Ms. Hou defeated another Chinese player, Ruan Lufei, in the final of the Women’s World Chess Championship, which was held in Antakya, Turkey.

In a telephone interview after the competition, Ms. Hou was excited, but also critical of her play against Ms. Ruan, a lower-ranked opponent. The final was decided in playoff games after the four-game regulation match ended in a tie. “I think before the final, my play was very good,” Ms. Hou said. “The final match, I am not very satisfied with that.”

Maia Chiburdanidze of the Republic of Georgia had previously held the record for youngest champion. She won the title in 1978, when she was 17, and held it until 1991, when she was defeated by Xie Jun of China.

The record among men is held by Garry Kasparov, who became world champion in 1985, when he was 22.

Ms. Hou had an earlier shot at the women’s world title in 2008, when she was 14, but lost in the championship match to Alexandra Kosteniuk of Russia. She said that Ms. Kosteniuk had simply been too good at the time. “She did not give me many chances,” Ms. Hou said. Ms. Kosteniuk was defeated early in this year’s tournament.

Ms. Hou is a solid player who takes few risks in her games, but also rarely makes critical mistakes. She has been among the best female players since 2006, when she suddenly rose to No. 8 in the world. She is now No. 3, but could surpass Humpy Koneru of India, the current No. 2, if her world championship victory is taken into account in the next rankings, which are due to be released Jan. 1. Ms. Hou defeated Ms. Koneru in the semifinals of the championship tournament.

Currently, the top-ranked woman is Judit Polgar of Hungary, who is thought to be the best female player in history. Ms. Polgar does not compete in women’s tournaments and did not play in the championship in Turkey. She once was ranked No. 8 in the world among all players, men and women combined.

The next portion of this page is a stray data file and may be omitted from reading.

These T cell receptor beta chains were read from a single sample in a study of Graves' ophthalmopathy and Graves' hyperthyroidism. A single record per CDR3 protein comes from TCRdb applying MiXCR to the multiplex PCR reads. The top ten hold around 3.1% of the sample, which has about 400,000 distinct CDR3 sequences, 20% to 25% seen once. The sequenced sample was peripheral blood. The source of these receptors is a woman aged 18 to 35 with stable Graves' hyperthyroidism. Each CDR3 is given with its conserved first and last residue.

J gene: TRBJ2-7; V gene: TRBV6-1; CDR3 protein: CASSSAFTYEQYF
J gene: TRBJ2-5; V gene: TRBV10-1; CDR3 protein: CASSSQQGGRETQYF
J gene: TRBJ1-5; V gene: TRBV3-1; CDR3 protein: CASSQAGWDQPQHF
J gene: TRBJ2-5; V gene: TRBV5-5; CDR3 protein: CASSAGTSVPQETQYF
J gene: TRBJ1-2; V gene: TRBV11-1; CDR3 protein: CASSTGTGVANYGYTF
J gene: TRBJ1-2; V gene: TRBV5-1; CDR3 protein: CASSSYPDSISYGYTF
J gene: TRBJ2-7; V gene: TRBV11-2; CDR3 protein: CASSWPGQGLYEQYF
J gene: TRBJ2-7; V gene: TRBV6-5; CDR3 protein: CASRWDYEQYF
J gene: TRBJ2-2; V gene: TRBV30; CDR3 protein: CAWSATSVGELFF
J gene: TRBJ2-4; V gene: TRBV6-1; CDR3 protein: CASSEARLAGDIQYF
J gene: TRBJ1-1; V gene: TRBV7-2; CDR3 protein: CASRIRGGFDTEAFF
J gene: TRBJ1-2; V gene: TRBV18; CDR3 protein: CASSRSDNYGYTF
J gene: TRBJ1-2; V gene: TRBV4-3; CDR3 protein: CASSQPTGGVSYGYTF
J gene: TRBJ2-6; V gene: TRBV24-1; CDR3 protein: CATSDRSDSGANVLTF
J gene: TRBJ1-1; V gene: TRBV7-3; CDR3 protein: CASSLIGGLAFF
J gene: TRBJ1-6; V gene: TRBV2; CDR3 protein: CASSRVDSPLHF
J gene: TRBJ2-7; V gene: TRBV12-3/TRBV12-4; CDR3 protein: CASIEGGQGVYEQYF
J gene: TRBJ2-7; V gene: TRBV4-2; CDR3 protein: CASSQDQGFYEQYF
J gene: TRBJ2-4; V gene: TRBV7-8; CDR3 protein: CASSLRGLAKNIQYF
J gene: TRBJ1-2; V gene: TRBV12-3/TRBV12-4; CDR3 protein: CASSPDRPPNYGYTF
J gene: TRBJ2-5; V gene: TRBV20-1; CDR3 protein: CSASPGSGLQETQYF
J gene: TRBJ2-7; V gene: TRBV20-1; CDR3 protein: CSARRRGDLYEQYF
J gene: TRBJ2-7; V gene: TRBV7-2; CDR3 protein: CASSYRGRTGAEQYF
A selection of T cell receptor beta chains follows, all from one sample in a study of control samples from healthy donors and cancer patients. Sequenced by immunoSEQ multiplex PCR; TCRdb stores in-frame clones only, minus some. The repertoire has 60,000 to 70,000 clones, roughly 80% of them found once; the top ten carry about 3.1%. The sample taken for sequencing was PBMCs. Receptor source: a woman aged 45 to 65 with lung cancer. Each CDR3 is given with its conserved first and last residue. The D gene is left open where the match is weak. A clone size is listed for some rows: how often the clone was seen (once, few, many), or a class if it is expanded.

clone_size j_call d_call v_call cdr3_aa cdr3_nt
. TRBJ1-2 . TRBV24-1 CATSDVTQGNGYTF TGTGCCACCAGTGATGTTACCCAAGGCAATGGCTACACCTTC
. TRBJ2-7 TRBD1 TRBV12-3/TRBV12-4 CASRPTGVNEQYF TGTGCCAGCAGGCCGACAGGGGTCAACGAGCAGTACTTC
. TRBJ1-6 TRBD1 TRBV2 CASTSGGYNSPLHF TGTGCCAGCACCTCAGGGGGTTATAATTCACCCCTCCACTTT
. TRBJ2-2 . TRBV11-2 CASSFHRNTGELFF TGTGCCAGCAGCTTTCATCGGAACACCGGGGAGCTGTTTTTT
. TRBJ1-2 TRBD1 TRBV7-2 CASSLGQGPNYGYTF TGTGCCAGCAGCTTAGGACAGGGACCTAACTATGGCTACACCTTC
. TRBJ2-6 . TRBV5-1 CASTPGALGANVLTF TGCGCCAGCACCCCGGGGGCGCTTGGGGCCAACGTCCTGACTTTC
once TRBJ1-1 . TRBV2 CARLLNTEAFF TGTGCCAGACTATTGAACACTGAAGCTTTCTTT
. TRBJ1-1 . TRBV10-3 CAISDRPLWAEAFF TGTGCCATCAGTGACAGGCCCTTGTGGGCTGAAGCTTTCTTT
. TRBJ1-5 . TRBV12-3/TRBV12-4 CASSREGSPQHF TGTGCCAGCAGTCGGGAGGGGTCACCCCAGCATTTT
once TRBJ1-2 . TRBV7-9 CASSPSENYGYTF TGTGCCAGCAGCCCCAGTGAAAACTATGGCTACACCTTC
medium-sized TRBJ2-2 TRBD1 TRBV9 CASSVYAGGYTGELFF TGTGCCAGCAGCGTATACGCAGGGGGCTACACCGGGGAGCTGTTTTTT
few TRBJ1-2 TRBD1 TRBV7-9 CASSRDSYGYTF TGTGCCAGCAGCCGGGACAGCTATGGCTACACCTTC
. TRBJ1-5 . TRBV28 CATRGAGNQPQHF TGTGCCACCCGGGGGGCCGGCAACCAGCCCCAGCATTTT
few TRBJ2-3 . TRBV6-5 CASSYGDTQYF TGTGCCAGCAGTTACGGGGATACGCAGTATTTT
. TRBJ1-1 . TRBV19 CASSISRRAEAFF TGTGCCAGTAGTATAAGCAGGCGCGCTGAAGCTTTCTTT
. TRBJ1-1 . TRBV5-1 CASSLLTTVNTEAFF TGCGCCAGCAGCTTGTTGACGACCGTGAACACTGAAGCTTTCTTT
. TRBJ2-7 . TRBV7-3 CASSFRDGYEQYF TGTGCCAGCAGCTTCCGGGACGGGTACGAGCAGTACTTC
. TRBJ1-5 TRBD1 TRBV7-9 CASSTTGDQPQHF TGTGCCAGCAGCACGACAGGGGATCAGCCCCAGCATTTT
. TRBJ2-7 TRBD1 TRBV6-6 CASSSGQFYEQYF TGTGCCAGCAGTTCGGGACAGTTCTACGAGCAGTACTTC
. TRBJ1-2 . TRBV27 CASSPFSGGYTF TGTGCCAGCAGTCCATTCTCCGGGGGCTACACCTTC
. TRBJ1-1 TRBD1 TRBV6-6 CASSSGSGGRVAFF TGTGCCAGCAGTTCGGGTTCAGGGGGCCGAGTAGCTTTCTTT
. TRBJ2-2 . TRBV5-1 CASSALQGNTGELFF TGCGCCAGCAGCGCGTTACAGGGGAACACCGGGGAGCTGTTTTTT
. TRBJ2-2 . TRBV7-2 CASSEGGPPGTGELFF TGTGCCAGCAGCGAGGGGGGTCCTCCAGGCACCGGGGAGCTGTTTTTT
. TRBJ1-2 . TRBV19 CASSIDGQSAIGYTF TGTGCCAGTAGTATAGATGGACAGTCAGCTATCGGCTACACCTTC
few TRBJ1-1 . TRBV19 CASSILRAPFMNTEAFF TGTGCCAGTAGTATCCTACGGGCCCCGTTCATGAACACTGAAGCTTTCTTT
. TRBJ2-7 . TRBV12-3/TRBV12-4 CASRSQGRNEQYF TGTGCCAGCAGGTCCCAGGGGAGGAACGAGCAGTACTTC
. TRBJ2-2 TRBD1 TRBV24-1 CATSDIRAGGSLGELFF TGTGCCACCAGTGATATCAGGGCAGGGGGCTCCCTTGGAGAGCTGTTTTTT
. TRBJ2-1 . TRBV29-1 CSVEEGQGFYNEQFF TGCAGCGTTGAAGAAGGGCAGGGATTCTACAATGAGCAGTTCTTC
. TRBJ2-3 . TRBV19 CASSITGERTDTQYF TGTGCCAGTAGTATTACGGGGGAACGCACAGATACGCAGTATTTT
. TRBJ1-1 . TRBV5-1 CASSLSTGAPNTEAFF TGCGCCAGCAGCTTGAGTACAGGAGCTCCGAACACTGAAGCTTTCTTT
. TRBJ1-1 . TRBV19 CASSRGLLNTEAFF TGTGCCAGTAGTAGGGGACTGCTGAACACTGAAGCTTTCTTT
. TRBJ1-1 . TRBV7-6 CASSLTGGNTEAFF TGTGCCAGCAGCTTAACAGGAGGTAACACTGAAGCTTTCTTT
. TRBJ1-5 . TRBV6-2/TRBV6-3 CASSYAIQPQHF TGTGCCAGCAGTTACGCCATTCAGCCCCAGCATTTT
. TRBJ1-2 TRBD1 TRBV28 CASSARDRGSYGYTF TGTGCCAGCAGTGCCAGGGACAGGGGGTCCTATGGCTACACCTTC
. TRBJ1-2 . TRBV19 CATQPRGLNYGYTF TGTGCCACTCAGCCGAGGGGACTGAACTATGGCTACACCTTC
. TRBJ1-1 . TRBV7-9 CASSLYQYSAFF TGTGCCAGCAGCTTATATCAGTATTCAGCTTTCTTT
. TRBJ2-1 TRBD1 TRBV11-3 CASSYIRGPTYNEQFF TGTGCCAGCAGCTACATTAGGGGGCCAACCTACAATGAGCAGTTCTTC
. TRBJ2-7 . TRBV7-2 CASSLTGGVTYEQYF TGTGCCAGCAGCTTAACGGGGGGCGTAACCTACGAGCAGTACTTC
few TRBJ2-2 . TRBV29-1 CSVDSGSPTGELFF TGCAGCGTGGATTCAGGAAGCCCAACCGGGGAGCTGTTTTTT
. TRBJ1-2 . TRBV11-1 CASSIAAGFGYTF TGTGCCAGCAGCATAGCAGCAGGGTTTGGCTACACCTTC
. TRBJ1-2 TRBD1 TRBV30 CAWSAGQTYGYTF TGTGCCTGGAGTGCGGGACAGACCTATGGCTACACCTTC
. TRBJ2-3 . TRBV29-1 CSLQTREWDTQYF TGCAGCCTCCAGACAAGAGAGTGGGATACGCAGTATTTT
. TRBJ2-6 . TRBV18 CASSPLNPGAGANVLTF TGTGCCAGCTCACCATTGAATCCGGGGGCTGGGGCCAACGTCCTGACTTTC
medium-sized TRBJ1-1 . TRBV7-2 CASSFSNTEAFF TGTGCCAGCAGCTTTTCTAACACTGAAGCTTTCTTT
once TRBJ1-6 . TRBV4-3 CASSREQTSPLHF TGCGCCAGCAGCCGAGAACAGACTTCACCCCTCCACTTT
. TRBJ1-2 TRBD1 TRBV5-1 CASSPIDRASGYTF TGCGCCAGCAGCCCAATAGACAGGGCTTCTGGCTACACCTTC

No one really knows why the best female players are typically not as good at chess as the best men. One theory, common among some top male players, is that men are usually more aggressive by nature than women, and are therefore better suited to a game that simulates warfare. Another, cited in at least one university study, is that the talent pool among women has not been big enough to produce many great players.

Ms. Hou said she had no idea why the gender disparity existed in chess, but whatever the reason, she said she found men more difficult to play against. She is looking forward to competing against men again, she said, most immediately at a tournament in January in Gibraltar.

Ms. Hou is the fourth women’s world champion from China, following Ms. Xie, who was champion from 1991 to 1996 and again from 1999 to 2001; Zhu Chen, 2001 to 2004; and Xu Yuhua, 2006 to 2008.

Ms. Hou said that she received training and financial support from the Chinese government. She studies chess four to five hours a day, and also attends high school. She said that she sometimes fell behind in her work, but her teachers understood and tried to help her out.